When Herb Score burst onto the scene, he was replacing the great Bob Feller in the rotation. Score was even called a "left-handed Bob Feller," which was a very high bar that he would approach only in 1955 and 1956. For Feller, those would be his last two MLB seasons, pitching sparingly for Cleveland, the only team he would ever suit up for.

The Hall of Famer was a legend in the game, and his carefully crafted public persona as a crotchety old man brought decades of fodder for broadcasters and journalists alike, who would regularly name-check Feller anytime they wanted to talk about "the state of pitching today." In his day, Feller was nothing short of remarkable. Despite missing nearly 4 seasons in the prime years of his career, Feller still had 3 no-hitters, 44 career shutouts, and won 268 games. He was a 7 time strikeout leader, and would easily have won nearly that many Cy Young awards if the accolade was given in his prime.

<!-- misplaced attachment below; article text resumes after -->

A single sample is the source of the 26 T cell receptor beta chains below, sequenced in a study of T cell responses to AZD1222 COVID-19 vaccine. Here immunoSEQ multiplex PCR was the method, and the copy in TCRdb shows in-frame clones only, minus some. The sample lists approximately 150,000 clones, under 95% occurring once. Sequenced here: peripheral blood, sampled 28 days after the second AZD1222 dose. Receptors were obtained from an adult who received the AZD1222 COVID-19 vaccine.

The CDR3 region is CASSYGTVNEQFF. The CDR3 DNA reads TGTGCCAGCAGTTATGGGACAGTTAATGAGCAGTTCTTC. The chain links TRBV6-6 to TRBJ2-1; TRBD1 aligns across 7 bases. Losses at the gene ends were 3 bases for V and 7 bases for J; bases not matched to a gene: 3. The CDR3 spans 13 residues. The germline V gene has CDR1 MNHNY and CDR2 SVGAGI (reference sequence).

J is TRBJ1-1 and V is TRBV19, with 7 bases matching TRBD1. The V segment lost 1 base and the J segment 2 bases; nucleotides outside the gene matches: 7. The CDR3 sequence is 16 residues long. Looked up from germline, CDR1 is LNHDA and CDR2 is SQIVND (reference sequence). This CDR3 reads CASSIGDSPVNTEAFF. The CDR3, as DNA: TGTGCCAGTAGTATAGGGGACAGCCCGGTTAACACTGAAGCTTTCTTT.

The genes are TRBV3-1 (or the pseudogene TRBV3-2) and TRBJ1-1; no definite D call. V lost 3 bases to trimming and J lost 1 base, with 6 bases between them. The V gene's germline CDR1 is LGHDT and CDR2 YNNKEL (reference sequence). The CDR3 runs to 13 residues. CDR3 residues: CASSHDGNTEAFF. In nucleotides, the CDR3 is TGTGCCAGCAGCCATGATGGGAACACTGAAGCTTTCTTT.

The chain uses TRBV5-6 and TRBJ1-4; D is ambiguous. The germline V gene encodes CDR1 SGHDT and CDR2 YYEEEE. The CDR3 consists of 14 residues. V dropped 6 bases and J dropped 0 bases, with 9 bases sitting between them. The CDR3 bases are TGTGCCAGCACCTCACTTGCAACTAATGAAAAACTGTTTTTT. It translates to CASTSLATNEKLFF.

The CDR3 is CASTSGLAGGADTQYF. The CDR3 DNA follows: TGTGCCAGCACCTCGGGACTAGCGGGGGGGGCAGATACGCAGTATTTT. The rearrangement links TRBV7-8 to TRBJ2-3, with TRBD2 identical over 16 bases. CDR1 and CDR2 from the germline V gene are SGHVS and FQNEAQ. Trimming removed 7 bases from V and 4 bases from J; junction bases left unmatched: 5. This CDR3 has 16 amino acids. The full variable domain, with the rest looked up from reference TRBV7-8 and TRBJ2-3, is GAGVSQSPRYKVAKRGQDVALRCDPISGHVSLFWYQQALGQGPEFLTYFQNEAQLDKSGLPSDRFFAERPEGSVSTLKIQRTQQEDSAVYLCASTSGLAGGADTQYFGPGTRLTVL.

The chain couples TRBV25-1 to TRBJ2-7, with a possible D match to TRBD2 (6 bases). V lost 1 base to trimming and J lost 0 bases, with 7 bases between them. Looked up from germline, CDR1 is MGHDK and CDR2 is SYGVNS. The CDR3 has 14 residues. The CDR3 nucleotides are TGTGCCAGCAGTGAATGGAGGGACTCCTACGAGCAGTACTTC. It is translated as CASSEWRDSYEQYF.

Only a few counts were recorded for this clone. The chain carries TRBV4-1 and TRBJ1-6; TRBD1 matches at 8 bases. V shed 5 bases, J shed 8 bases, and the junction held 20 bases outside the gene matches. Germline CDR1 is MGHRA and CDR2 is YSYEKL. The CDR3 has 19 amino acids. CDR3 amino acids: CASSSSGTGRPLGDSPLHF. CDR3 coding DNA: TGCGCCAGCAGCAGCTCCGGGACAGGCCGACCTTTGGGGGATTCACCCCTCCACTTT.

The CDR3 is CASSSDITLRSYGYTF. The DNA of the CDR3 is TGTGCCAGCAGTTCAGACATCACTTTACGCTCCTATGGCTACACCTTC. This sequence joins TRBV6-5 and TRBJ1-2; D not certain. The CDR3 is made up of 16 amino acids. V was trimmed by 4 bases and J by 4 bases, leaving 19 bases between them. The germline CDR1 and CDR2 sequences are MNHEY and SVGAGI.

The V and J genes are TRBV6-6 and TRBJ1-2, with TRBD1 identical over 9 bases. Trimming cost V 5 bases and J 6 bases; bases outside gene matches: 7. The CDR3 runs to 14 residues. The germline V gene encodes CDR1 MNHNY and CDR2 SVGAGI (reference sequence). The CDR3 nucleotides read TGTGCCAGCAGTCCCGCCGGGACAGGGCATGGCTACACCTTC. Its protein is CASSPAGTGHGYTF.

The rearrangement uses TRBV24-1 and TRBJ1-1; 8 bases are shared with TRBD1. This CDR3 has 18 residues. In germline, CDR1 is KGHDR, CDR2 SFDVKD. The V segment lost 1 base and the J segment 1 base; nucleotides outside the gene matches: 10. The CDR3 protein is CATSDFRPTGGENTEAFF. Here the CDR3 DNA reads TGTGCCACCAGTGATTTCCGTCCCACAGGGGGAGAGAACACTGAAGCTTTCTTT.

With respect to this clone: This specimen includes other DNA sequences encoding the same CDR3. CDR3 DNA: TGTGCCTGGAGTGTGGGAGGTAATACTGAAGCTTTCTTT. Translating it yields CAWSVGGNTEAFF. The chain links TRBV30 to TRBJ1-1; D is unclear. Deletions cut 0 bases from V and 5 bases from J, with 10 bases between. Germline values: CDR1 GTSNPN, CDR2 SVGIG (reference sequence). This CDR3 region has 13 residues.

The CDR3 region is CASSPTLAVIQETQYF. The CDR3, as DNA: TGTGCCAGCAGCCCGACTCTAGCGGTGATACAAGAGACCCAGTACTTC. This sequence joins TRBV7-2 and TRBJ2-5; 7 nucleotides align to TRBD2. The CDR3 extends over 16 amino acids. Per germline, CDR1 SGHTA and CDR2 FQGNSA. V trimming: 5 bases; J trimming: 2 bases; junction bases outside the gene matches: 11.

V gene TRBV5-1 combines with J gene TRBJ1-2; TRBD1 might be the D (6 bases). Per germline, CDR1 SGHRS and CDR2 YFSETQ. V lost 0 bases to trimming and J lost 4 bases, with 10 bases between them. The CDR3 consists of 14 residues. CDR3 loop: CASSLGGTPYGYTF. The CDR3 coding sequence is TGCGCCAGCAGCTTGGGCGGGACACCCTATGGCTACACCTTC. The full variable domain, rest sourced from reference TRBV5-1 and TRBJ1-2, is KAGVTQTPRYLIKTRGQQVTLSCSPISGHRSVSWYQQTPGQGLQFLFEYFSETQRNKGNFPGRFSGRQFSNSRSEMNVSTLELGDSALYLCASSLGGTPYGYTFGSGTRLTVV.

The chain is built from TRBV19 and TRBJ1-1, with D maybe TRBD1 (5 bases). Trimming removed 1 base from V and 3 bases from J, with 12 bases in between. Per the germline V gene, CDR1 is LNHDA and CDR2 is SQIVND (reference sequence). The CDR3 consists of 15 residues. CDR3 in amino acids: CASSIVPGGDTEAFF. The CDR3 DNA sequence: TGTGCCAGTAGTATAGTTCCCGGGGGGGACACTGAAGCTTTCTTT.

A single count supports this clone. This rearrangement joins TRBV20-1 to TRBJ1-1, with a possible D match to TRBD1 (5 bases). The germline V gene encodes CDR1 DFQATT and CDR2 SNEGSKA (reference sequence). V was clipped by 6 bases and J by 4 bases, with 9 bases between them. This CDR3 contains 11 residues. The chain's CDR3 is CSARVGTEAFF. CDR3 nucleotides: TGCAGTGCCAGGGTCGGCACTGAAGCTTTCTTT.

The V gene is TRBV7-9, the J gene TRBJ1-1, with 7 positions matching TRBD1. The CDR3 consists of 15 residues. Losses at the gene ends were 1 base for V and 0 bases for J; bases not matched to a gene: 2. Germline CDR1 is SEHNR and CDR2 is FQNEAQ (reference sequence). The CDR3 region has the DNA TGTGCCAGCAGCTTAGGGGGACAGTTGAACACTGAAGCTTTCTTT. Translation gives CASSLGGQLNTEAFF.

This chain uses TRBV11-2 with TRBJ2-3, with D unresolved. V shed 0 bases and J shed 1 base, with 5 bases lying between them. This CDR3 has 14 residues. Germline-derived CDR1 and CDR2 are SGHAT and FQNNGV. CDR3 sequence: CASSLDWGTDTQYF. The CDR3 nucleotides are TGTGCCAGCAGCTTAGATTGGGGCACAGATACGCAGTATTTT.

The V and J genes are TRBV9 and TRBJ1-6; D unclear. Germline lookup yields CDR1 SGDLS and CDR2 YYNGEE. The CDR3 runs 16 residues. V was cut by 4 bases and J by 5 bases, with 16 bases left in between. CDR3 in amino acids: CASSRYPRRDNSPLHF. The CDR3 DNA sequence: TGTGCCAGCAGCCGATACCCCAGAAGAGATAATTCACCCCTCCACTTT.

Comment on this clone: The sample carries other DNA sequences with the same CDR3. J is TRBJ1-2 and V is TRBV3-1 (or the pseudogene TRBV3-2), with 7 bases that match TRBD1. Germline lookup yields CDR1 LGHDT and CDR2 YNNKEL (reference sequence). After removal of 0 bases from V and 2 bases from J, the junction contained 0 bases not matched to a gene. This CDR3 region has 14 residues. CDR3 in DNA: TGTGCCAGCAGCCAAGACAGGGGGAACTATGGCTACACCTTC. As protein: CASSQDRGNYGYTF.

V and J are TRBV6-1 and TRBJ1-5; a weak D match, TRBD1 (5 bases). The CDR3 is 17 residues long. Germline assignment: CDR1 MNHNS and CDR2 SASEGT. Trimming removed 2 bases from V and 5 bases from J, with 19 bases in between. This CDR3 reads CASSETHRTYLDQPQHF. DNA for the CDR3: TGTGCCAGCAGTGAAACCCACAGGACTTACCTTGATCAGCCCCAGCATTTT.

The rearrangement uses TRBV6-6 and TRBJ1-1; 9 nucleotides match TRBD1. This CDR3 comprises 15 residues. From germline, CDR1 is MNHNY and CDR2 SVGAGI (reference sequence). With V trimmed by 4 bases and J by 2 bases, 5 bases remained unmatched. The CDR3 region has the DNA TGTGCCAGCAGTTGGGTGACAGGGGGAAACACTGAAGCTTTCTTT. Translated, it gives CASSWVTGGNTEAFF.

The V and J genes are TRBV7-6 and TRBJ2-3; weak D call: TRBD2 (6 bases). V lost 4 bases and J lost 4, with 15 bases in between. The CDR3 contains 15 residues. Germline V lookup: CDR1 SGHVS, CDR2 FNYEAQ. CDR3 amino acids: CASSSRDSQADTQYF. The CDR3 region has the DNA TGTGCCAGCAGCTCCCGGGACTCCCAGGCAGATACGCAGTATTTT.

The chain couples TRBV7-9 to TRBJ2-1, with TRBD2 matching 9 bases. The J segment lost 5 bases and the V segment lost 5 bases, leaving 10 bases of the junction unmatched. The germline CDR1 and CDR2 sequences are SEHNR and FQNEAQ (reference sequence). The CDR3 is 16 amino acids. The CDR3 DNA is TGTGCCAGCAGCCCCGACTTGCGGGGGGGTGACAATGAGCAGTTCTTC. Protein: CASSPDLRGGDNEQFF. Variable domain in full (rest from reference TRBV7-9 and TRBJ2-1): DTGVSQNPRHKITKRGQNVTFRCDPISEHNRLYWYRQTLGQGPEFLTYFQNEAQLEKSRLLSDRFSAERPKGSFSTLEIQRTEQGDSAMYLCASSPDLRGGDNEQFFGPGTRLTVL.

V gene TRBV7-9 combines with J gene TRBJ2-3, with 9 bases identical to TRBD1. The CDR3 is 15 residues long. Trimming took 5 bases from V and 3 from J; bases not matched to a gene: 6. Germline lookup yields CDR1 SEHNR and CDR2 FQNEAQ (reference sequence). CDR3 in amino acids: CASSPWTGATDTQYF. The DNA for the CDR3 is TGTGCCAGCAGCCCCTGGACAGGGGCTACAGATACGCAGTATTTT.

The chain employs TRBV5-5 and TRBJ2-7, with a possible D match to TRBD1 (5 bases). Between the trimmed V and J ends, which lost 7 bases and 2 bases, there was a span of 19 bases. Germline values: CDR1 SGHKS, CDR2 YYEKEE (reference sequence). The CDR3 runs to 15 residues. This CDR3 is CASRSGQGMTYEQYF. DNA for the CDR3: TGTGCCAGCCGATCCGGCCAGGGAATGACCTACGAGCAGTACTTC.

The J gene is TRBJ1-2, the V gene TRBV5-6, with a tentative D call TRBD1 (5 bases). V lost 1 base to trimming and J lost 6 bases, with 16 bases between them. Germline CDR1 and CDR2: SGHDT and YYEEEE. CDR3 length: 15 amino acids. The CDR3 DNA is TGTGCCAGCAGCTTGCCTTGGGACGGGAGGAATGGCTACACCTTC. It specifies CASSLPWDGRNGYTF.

Cleveland acquired Chico Carrasquel in the Larry Doby trade, and Chico did not replace Doby's bat. Instead it would fall on 22 year old rookie Rocky Colavito and veteran Vic Wertz to make up for the vacuum in the lineup left by Doby's departure in '56. Al Rosen was the 1953 AL MVP and was a fixture in Cleveland's lineup for the first half of the 1950s, but his career stalled out in 1956 with just 15 homers. Bobby Avila is credited with being MLB's first major star born in Mexico - he was the AL batting champ in 1954.